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Budget savings proposals - across the Council

Pages in Budget savings proposals - across the Council

  1. Budget savings proposals - across the Council
  1. Questions and answers

Questions and answers

Why are you proposing to make cuts to frontline services?

Since 2010 the Council has lost £95million a year in government grant funding, with cuts rising to £119million (55%) a year by 2020.

Why are you spending money on building a new Council HQ at Friargate instead of on frontline services?

It will cost £40million to build the new office. The backlog for repairs alone on current buildings is estimated at £23million. The scheme would be funded through prudential borrowing which would see the Council borrowing the money to pay for the building and paying back the loan over 40 years. Once complete the new office will cost £800,000 a year less to run than the Council’s current buildings. Around 70 fewer staff would be needed in the new building, saving around £1.26million a year. Even after paying back the costs of repaying the mortgage on the building, the Council will be saving £500,000 a year. It will also cut the Council’s own carbon footprint by a third.

More than 1,000 construction jobs would be created to build the new Council office and the complete Friargate scheme will call for nearly 8,000 construction jobs over the next 10 to 15 years. More than 13,000 office jobs will be created once the scheme is complete.

Why can’t you use Council reserves to support services?

The Council’s reserves are all earmarked for existing purposes, for instance many of them belong to the city’s schools and others have been set aside to fund large projects. Reserves represent one-off resources and it is not appropriate to use them to fund on-going expenditure. If they were used for these purposes reserves would soon run out and we would still be faced with the need to find savings in the future.

Our auditors have advised us that our level of reserve balances is low compared to other authorities of our size.

Why are you funding a bid for Coventry to be City of Culture when you’re having to cut frontline services?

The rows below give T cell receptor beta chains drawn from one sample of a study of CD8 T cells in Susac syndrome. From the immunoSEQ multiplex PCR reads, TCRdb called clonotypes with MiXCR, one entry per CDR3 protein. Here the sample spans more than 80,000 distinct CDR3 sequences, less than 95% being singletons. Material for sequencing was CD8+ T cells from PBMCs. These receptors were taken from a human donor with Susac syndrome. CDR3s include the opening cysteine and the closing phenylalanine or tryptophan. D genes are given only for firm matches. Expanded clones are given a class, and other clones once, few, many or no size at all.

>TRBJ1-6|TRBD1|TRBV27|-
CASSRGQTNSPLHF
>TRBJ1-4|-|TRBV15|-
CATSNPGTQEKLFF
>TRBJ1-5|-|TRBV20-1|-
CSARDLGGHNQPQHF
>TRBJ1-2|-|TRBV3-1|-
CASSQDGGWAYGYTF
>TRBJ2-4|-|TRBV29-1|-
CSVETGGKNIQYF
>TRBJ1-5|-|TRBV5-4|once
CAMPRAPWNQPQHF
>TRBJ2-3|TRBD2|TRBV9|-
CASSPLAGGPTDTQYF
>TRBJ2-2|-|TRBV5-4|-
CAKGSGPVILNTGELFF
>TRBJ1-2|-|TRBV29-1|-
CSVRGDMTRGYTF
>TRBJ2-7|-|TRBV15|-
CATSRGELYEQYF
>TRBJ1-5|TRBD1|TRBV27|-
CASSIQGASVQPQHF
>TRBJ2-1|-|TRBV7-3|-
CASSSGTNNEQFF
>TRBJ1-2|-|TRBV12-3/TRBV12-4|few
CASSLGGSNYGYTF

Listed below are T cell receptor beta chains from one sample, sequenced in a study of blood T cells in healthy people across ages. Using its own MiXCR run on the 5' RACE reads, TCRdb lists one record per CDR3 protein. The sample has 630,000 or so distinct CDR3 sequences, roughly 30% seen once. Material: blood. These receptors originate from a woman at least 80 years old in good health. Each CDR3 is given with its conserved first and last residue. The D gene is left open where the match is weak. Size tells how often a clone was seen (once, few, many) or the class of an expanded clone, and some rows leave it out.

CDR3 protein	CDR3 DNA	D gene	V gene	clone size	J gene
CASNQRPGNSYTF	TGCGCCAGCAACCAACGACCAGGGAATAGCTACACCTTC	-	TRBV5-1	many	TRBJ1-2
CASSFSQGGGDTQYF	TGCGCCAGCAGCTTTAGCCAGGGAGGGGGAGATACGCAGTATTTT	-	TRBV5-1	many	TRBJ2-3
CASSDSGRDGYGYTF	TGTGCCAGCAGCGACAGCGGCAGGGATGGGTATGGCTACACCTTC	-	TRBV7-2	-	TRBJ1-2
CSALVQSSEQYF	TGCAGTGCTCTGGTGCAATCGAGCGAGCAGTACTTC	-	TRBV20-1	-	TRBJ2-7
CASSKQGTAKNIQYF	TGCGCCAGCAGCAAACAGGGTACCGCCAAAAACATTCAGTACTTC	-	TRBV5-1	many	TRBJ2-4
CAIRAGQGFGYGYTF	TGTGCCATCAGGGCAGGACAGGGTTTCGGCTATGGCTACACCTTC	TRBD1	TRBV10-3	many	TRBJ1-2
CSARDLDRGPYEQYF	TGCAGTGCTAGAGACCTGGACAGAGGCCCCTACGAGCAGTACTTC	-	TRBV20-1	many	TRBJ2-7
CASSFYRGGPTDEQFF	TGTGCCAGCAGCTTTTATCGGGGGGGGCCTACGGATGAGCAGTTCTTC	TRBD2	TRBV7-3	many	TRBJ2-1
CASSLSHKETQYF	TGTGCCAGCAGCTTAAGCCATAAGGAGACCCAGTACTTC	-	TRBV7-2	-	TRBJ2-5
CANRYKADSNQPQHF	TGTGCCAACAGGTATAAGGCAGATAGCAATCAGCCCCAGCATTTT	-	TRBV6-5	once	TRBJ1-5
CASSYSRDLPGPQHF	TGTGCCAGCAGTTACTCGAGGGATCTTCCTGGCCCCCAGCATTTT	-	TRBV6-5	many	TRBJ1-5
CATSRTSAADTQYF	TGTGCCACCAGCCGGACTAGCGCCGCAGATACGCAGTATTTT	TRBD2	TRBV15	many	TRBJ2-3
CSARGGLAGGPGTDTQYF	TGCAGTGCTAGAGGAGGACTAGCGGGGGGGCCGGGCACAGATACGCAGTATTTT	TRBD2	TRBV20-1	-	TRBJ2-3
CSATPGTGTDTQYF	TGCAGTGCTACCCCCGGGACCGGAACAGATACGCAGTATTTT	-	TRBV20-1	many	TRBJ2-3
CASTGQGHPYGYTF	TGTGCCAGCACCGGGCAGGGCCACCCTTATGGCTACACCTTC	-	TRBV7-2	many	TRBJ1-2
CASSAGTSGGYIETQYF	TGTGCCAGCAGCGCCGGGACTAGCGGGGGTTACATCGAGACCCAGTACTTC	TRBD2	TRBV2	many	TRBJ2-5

The council is providing around £0.25m for the bid, as part of £1m funding for cultural strategy and development announced in the Council’s 2015/16 council budget.

Significant funding for the bid is coming from the private sector with major firms already pledging major sums of money to support the bid. A successful bid could be worth up to £80 million to the economy in the year alone as well as providing a positive social and cultural legacy for the city.

Why can’t you reduce the number of highly paid senior managers at the Council to protect frontline services?

Since 2013 nearly £1.6million a year has been saved by reducing the number of the most senior managers (Hay graded) in the Council (and more than £2million saved through reductions in a wider level of managers), and more savings will be delivered over the coming year.

How can the Council afford to pay for new schemes in the City Centre?

The Council is committed to making Coventry a better place to live and wants to attract visitors to the city from elsewhere. That’s why we are continuing to invest in the city, for instance by building a new sports and leisure facility. These schemes are funded from separate pots of money that cannot be used to pay for day to day services. The Council is very successful at attracting external money and developing projects that do not increase the cost to Council Tax payers.

How much extra Council Tax will I have to pay under these proposals?

This depends on the Council Tax Band of the house that you live in and whether you receive any reductions on your Council Tax bills. The typical Coventry family will pay less than £1 a week extra. 

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